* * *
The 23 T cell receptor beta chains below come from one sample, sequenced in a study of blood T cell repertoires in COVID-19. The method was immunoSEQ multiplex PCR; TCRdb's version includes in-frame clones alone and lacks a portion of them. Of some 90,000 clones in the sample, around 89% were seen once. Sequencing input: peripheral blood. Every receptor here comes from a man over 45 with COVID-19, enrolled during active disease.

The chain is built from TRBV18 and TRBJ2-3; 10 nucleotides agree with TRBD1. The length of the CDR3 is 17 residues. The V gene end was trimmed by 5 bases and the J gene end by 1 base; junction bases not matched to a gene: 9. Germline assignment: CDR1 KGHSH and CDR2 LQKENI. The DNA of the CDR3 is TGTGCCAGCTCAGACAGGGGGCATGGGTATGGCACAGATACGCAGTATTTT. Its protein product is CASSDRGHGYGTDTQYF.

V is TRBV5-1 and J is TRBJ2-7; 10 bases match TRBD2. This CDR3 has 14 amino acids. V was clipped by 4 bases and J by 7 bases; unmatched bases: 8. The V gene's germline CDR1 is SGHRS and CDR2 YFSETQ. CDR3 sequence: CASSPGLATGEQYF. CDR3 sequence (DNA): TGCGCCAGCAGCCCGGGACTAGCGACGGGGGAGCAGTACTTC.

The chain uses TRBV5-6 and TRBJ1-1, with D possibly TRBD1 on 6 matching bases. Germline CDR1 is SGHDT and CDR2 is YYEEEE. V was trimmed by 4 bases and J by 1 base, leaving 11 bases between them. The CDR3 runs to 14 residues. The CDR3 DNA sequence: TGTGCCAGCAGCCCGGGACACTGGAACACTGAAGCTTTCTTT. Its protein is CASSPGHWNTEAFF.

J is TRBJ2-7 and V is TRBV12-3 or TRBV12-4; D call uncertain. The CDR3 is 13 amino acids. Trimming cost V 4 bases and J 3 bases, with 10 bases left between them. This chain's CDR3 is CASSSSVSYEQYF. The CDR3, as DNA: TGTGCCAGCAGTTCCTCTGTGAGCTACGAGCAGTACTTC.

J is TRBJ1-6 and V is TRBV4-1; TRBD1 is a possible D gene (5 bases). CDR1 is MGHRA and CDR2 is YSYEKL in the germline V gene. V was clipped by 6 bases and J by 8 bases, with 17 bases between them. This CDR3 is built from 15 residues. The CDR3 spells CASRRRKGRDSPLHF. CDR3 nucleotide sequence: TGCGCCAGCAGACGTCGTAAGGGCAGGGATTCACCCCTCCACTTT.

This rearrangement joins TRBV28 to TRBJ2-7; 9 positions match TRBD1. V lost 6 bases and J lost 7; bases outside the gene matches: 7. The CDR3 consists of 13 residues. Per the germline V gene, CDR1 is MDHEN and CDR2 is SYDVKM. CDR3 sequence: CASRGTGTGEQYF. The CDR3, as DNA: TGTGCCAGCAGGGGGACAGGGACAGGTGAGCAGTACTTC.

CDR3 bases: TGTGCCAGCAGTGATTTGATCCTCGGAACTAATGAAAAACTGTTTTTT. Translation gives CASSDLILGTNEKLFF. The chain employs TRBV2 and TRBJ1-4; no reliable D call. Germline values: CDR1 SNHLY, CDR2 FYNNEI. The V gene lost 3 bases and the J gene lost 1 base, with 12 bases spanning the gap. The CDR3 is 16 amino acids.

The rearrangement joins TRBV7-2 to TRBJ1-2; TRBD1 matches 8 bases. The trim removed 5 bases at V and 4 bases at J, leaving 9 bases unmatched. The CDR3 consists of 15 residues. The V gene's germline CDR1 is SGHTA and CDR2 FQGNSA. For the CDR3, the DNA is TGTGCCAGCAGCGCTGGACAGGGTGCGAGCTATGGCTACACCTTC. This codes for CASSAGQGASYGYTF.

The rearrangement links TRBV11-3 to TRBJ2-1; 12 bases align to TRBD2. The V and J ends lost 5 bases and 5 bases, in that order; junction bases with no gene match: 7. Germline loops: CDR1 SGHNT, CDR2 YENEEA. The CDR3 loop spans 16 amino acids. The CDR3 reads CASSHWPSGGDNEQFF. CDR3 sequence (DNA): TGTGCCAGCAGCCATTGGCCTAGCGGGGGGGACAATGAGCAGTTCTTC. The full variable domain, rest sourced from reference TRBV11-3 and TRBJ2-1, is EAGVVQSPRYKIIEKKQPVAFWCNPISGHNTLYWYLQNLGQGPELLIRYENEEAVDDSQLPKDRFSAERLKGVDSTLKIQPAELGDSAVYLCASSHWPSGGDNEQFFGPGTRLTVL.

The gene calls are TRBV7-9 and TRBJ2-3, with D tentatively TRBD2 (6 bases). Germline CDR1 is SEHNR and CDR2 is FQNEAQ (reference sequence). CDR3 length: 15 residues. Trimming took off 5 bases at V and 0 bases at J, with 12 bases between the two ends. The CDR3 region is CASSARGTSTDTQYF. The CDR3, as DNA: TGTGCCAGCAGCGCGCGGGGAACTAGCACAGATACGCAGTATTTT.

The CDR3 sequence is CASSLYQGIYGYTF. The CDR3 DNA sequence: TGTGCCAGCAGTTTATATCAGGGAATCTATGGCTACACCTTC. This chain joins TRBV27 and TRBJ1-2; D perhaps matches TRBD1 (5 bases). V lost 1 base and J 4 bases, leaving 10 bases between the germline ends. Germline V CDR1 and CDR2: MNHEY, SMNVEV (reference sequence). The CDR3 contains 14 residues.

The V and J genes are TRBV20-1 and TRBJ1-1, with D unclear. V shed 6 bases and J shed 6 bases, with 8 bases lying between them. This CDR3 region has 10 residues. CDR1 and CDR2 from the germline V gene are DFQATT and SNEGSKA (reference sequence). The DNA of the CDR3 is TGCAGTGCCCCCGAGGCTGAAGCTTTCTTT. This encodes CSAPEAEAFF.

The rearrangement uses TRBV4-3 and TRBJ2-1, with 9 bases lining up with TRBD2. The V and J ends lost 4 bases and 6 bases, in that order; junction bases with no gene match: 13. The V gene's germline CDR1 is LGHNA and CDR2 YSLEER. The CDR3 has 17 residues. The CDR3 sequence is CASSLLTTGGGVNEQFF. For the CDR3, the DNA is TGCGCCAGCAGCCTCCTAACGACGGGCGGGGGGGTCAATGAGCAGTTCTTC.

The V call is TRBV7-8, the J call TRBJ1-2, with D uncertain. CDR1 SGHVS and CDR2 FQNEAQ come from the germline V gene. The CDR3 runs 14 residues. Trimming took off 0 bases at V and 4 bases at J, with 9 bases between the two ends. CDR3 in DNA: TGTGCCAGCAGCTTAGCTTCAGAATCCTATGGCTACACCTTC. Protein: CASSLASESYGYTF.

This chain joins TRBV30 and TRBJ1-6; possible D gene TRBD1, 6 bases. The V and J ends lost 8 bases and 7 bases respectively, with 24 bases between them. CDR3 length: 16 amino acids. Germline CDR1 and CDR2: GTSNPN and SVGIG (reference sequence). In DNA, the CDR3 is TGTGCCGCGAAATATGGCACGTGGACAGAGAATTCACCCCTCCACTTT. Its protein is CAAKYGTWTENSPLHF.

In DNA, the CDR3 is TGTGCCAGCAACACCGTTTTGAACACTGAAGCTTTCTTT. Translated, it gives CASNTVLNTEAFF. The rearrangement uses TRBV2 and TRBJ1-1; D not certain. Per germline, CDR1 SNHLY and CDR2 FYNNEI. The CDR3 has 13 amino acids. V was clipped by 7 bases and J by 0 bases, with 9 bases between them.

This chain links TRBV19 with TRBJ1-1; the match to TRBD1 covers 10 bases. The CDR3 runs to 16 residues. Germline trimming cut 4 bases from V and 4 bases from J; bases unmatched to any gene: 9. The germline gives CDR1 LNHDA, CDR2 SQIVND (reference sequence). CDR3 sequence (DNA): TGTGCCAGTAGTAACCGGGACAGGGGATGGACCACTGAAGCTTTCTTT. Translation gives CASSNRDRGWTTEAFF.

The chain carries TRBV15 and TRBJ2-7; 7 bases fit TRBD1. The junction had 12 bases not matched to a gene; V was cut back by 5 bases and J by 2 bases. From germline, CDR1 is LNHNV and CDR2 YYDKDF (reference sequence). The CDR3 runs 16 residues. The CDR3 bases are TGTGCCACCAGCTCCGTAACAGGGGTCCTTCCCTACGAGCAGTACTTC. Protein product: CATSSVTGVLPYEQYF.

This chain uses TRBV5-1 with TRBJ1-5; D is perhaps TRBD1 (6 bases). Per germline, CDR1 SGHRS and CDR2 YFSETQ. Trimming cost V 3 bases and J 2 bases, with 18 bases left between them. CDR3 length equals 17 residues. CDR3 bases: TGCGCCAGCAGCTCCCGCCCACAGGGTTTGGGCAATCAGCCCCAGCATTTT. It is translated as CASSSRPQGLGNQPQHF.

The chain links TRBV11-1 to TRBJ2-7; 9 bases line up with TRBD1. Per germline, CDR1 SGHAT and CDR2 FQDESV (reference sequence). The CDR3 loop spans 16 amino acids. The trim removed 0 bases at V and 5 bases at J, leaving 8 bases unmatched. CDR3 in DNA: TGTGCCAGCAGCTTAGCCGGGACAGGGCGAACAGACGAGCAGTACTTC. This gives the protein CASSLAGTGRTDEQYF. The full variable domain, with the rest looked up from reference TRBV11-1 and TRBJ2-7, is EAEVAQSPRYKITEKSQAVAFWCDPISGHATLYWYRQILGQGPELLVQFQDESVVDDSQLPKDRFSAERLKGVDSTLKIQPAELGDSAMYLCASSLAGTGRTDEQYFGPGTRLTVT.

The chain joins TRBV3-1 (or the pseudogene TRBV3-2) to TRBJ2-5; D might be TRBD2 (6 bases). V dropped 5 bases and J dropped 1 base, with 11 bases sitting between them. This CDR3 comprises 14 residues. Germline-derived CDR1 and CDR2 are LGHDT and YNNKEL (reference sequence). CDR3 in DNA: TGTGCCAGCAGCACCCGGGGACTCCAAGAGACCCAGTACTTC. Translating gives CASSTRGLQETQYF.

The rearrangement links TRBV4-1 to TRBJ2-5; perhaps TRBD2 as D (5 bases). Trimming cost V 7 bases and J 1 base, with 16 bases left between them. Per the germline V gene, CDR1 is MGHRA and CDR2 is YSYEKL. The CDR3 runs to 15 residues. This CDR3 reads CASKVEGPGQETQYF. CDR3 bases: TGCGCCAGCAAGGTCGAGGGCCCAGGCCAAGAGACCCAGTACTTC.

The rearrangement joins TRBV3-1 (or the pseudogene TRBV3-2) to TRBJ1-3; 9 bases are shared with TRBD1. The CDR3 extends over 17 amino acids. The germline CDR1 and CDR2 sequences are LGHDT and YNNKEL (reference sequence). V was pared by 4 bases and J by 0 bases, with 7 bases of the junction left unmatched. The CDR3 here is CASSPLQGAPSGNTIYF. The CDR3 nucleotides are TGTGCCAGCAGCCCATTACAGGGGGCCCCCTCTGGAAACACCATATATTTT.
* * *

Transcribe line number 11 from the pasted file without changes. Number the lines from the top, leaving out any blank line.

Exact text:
The gene calls are TRBV7-9 and TRBJ2-3, with D tentatively TRBD2 (6 bases). Germline CDR1 is SEHNR and CDR2 is FQNEAQ (reference sequence). CDR3 length: 15 residues. Trimming took off 5 bases at V and 0 bases at J, with 12 bases between the two ends. The CDR3 region is CASSARGTSTDTQYF. The CDR3, as DNA: TGTGCCAGCAGCGCGCGGGGAACTAGCACAGATACGCAGTATTTT.